Sunday, September 6, 2015

Interstellar and Religious Dialogue

Just got back from vacation in Ireland. I saw Interstellar in the plane. I know I am way late to these things because I don't see all the latest movies. Still I thought is was pretty thought provoking. I fount a review in Christianity Today that picked up on some of those themes. Still I thought the stuff I read still missed a lot. I don't see the fact that movies tackle the same questions as religion as being that interesting. Of course these do. These are the deepest questions of human existence. Nobody denies that. So artists as well as scholars are going to address them. What I find interesting is that the artists give answers that have the same problems that bother skeptics so much about Christianity. Atheists sometimes claim that they could design a better word that the Christian God designed for us. Obvious they don't give details. Yet when even gifted SciFi writers try and imagine another world it runs into the same questions. I will explain after the break but there will be spoilers there.

The two big objections to Christianity are: Why is there evil? and Why isn't God more obvious? The two answers are love and faith. Love requires the possibility of selfishness which opens the door to evil. Faith requires the freedom to disbelieve which means the evidence can't be overwhelming. In this movie you see both love and faith on display. How do they get around the objections? Mostly they don't.

People say God should make Himself more obvious. If He really wants to be in relationship with us and is really so powerful then why does He make it so easy to dismiss the evidence? Yet what happens in this movie. A super-intelligent entity communicates with people but with only a few people and only in an indirect way. It is so hard to believe that only one person really believes it. Why does he make it so hard? That is never really explained. It just is. 

Then there is love. Love is an important theme of the movie. Is there something more to love than our brains being evolved to fool us? To make us better at conceiving and nurturing children? The movie says Yes. Yet we still wonder why. Or do we? At some level we know love is something so special that wondering why makes little sense.

The other objection is why it take so long? Christianity says God is love and we claim God has been teaching us to love since ancient times. Atheists balk at that. Why does the book of Judges seem to have a less perfect love than the New Testament? Yet these apostles of love start at some date in the future after the human species is in danger of extinction on earth. If you can go back in time then why not start earlier?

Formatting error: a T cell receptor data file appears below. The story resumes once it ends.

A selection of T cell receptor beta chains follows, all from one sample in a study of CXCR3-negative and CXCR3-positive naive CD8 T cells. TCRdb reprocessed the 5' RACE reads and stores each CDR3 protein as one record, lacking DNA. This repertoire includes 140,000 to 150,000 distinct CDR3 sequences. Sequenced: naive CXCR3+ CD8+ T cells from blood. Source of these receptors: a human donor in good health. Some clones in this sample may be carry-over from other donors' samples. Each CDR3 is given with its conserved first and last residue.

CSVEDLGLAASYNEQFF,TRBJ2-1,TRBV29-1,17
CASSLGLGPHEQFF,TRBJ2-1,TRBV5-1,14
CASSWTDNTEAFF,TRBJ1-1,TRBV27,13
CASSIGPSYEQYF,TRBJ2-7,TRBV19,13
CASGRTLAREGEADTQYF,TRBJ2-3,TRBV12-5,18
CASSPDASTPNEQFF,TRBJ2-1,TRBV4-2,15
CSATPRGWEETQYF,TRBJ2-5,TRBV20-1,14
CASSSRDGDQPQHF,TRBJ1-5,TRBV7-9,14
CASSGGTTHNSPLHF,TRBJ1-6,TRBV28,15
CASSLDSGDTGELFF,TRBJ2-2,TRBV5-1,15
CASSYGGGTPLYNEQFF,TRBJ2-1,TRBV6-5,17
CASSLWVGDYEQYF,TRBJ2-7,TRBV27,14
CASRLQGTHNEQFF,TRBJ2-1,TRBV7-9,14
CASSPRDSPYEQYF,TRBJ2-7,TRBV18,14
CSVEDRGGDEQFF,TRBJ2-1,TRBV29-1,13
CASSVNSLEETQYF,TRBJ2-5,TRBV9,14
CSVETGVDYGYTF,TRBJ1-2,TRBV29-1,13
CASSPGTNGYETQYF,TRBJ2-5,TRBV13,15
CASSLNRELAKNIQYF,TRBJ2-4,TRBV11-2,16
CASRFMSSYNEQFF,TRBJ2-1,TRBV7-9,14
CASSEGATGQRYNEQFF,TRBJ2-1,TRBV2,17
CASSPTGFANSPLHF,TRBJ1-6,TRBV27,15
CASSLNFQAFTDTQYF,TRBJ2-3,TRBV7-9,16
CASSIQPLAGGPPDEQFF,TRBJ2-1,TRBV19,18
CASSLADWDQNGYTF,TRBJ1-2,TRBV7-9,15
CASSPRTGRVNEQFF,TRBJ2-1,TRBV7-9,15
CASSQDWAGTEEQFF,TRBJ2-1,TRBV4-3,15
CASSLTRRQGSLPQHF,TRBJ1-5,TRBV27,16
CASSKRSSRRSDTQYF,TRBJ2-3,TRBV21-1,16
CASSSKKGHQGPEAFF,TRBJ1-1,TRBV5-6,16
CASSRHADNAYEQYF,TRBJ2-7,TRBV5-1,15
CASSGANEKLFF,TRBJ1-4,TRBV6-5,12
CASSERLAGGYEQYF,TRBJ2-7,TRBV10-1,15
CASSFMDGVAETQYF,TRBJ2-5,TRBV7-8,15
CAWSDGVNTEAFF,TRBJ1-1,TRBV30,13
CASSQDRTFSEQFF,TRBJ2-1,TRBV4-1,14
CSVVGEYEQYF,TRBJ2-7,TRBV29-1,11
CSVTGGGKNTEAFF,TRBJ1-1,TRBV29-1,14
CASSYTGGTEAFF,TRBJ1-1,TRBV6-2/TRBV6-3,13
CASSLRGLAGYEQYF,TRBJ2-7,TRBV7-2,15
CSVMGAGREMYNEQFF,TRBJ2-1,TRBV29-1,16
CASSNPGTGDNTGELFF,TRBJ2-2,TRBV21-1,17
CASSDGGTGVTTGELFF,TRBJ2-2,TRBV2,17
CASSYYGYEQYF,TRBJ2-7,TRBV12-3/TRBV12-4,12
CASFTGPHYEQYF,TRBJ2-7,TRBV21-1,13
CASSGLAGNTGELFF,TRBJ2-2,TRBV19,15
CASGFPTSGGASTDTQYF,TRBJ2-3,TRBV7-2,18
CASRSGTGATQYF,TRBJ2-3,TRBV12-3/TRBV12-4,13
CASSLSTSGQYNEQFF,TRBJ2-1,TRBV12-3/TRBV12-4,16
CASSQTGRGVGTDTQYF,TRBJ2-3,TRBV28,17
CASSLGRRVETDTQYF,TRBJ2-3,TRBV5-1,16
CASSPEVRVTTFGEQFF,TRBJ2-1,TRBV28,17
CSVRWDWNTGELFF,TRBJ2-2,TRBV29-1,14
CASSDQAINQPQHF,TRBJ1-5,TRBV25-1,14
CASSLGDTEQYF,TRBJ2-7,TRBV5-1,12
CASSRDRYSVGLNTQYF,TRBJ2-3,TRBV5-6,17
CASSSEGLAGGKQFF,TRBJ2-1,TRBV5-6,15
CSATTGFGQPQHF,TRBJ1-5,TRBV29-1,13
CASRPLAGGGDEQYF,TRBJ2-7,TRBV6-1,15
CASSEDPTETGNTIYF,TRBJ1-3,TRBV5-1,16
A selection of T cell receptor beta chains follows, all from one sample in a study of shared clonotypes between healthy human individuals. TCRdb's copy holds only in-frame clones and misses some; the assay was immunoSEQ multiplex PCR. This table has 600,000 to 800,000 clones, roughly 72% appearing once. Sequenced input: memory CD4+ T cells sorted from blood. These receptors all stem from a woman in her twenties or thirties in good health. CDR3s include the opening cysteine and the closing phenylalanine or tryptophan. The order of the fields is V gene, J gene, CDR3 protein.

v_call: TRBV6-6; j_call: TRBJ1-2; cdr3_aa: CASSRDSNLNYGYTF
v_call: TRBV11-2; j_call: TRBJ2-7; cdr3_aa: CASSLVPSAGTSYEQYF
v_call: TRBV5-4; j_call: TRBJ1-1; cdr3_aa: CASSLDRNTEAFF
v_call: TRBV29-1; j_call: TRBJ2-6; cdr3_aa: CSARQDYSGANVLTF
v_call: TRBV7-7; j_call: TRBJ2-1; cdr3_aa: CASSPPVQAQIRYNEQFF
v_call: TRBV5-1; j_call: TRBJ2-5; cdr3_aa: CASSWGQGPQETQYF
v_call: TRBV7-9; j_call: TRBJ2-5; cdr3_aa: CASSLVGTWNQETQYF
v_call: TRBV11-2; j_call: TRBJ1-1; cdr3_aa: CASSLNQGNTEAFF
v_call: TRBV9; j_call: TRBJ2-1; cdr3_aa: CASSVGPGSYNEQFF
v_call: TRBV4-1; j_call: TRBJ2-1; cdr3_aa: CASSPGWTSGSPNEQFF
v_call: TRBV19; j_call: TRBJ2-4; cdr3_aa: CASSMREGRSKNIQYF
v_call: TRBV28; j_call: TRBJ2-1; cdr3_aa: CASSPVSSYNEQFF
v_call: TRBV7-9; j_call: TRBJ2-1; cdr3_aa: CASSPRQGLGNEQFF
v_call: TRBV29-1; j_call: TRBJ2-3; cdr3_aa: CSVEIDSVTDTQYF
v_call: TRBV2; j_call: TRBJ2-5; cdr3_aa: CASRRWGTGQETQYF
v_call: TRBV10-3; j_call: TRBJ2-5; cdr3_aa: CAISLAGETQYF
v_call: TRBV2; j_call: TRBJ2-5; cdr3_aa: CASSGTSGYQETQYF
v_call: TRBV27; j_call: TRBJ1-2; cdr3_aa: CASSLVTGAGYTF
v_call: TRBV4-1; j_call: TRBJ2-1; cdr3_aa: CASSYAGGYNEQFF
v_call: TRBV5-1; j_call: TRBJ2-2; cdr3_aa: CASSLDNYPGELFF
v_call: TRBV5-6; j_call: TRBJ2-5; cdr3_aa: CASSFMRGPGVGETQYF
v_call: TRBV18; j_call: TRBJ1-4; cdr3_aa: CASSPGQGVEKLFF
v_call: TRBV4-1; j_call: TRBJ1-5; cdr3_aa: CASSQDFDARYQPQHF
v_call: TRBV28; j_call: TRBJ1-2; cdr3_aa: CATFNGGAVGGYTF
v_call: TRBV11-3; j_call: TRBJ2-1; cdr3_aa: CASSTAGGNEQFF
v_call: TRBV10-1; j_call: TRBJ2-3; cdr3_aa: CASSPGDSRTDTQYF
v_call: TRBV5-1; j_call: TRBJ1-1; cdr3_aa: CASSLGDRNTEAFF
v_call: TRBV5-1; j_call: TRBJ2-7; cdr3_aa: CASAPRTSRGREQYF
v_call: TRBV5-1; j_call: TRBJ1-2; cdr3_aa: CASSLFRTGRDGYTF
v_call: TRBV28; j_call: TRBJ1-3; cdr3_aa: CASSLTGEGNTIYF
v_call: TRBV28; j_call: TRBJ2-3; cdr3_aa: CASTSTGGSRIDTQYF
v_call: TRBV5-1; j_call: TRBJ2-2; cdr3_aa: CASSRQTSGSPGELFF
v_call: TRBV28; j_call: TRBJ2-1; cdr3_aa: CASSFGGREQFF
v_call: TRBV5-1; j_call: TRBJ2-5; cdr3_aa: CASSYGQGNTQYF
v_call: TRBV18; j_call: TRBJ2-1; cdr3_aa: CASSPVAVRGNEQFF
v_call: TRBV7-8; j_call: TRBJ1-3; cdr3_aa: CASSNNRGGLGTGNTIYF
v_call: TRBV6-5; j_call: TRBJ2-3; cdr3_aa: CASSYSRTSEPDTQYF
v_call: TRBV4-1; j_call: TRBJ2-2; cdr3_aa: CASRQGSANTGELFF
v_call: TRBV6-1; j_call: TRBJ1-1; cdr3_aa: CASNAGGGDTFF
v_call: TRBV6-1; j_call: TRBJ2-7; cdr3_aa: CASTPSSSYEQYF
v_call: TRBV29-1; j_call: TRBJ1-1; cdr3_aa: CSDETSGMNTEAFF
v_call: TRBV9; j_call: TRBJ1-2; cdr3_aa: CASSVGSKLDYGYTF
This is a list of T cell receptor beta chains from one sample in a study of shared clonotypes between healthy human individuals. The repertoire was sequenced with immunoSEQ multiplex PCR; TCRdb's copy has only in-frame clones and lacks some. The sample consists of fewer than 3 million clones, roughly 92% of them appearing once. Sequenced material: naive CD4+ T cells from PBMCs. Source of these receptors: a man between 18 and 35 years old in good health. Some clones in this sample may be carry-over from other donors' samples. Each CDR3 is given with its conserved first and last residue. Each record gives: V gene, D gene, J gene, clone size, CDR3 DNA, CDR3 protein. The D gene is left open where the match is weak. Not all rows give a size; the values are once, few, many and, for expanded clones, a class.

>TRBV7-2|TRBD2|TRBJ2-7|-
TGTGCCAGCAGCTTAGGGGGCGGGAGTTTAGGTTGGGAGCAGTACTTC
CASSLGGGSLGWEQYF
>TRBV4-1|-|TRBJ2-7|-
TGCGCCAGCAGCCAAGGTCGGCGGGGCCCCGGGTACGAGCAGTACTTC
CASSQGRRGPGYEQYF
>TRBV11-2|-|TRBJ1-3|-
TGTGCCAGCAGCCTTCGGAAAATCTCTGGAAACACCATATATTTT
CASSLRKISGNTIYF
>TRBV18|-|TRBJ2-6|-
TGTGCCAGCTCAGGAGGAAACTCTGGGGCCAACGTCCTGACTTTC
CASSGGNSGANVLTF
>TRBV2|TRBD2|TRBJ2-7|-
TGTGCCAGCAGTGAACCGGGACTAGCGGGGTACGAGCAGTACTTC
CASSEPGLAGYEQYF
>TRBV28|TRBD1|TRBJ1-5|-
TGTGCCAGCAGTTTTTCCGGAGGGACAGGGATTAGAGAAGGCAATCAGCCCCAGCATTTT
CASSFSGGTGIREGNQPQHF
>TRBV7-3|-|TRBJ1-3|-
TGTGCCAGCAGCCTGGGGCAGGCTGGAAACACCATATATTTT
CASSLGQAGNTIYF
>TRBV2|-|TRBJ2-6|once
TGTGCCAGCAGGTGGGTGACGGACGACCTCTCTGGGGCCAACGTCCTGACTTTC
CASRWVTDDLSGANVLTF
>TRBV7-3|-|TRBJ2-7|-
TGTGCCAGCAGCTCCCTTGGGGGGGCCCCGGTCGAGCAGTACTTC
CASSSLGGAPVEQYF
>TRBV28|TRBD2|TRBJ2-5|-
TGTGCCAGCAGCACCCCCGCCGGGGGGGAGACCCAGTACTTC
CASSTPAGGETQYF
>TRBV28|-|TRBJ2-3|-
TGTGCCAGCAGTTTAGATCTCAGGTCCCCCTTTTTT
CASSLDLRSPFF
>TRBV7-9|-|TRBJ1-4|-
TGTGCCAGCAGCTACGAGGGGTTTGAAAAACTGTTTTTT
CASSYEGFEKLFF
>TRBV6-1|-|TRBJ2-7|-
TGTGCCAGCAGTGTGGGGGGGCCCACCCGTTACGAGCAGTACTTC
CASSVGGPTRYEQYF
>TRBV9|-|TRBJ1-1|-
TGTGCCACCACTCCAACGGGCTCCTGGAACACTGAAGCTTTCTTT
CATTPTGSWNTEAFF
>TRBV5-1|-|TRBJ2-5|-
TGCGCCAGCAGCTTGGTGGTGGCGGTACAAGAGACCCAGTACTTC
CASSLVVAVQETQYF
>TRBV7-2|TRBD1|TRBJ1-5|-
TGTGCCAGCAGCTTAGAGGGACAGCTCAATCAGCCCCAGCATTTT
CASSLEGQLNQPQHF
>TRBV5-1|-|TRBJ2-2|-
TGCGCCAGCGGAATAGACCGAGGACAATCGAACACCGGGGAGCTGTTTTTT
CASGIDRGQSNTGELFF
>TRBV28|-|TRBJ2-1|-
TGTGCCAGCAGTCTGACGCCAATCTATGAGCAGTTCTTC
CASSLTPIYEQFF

The other thought I had was the strength of St Thomas Aquinas' proofs for an uncaused cause. The manipulate time and make current man dependent on future man. Obviously future man also depends on current man. So it becomes a chicken and egg thing. Both depend on each other. That still leaves the question of why this dependency exists. To explain eggs in terms of chickens and chickens in terms of eggs does not really answer why that species exists at all. The same question would exist with time if we depended on future humans to save us. History would be a circle of dependency but how would the circle come into being? 

I found it interesting that Cooper would just assert that this amazingly advanced piece of technology that was obviously manufactured just to save the human species must have been made by future human generations. Knowing the nasty causality problem that creates it is just about the least rational theory out there. Another contemporary civilization would make more sense. Yet they would need a cause and meaning and all those things. It seems like in this story humanity itself is the great uncaused cause. Yet where does the essence of humanity reside and why should individual humans care about it? 

I guess I think about these questions so much it is hard not to scrutinize everything that way. I still enjoyed the movie. I was able to suspend disbelief even while asking these questions. The premise has enough detail thought out to work as a story. 

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